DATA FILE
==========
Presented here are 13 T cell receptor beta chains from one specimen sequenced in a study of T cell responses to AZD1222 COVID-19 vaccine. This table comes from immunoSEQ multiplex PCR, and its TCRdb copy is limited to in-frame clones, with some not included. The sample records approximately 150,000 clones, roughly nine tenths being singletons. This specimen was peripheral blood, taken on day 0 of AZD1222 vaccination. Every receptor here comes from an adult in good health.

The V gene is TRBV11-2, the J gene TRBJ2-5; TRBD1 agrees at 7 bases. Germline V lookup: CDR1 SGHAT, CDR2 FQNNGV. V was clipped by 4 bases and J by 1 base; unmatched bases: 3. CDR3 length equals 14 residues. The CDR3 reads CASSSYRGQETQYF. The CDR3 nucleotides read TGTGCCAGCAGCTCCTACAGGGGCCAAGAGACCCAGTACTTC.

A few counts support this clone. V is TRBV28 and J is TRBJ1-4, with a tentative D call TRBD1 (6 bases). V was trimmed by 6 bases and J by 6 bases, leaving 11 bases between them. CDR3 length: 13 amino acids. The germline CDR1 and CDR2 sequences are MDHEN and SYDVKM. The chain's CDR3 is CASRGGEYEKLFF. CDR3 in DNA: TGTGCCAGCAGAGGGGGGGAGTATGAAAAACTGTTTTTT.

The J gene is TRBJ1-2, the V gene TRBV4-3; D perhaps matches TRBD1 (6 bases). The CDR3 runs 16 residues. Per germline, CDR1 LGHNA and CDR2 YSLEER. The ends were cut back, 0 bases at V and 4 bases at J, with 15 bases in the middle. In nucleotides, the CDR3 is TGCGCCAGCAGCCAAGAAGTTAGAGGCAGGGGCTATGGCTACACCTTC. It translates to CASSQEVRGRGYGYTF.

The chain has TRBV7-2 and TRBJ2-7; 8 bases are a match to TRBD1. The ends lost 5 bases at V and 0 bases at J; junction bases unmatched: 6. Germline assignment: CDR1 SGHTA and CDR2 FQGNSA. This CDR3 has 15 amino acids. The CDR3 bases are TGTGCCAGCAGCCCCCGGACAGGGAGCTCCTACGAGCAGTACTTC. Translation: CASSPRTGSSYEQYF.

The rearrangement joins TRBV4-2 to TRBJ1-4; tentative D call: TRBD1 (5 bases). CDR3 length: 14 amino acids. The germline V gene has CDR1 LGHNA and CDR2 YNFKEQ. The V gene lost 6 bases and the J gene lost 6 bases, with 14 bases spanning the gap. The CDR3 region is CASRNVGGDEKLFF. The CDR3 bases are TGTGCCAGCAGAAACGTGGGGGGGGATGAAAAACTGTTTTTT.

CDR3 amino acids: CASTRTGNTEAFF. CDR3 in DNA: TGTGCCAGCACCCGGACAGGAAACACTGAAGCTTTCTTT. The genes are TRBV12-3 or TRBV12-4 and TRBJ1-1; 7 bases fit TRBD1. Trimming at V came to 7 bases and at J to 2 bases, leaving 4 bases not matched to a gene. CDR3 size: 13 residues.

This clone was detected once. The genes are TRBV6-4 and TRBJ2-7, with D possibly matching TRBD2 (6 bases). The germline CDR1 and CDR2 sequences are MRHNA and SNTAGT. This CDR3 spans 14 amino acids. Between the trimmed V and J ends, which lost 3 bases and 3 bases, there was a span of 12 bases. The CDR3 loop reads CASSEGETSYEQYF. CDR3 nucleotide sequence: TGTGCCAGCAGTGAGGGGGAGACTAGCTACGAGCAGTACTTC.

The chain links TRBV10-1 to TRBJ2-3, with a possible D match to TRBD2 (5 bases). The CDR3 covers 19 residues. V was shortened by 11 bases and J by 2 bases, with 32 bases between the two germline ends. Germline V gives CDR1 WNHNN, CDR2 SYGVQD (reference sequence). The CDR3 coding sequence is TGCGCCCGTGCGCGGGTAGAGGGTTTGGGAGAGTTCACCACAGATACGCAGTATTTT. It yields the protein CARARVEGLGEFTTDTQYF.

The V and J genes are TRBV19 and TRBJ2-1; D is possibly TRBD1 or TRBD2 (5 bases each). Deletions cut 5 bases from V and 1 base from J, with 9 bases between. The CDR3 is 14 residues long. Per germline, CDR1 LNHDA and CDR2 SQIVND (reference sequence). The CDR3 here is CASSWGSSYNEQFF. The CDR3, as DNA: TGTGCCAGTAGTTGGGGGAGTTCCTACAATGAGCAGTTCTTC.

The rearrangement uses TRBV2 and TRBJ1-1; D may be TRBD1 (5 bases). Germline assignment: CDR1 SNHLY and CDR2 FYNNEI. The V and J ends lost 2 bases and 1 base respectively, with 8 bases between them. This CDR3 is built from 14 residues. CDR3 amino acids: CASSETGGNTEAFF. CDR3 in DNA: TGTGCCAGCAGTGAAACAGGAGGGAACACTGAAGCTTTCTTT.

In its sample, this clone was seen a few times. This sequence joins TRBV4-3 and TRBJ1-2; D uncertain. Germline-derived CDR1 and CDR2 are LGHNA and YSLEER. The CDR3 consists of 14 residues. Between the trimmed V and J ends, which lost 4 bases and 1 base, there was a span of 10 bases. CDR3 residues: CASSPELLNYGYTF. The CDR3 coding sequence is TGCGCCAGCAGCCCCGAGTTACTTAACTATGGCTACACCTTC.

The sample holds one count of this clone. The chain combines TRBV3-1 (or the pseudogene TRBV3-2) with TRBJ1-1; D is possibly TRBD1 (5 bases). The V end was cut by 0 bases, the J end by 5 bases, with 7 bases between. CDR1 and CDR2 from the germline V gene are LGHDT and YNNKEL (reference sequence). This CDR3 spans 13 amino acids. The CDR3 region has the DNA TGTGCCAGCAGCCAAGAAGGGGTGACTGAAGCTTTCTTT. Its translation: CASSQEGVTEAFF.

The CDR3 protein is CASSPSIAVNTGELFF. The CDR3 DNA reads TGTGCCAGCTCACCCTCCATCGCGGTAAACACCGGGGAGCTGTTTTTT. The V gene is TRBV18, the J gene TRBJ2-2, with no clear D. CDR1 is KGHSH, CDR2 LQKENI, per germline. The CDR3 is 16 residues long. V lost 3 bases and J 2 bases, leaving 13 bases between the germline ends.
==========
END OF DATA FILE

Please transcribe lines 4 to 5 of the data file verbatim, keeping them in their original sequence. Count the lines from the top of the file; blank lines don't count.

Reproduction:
The J gene is TRBJ1-2, the V gene TRBV4-3; D perhaps matches TRBD1 (6 bases). The CDR3 runs 16 residues. Per germline, CDR1 LGHNA and CDR2 YSLEER. The ends were cut back, 0 bases at V and 4 bases at J, with 15 bases in the middle. In nucleotides, the CDR3 is TGCGCCAGCAGCCAAGAAGTTAGAGGCAGGGGCTATGGCTACACCTTC. It translates to CASSQEVRGRGYGYTF.

The chain has TRBV7-2 and TRBJ2-7; 8 bases are a match to TRBD1. The ends lost 5 bases at V and 0 bases at J; junction bases unmatched: 6. Germline assignment: CDR1 SGHTA and CDR2 FQGNSA. This CDR3 has 15 amino acids. The CDR3 bases are TGTGCCAGCAGCCCCCGGACAGGGAGCTCCTACGAGCAGTACTTC. Translation: CASSPRTGSSYEQYF.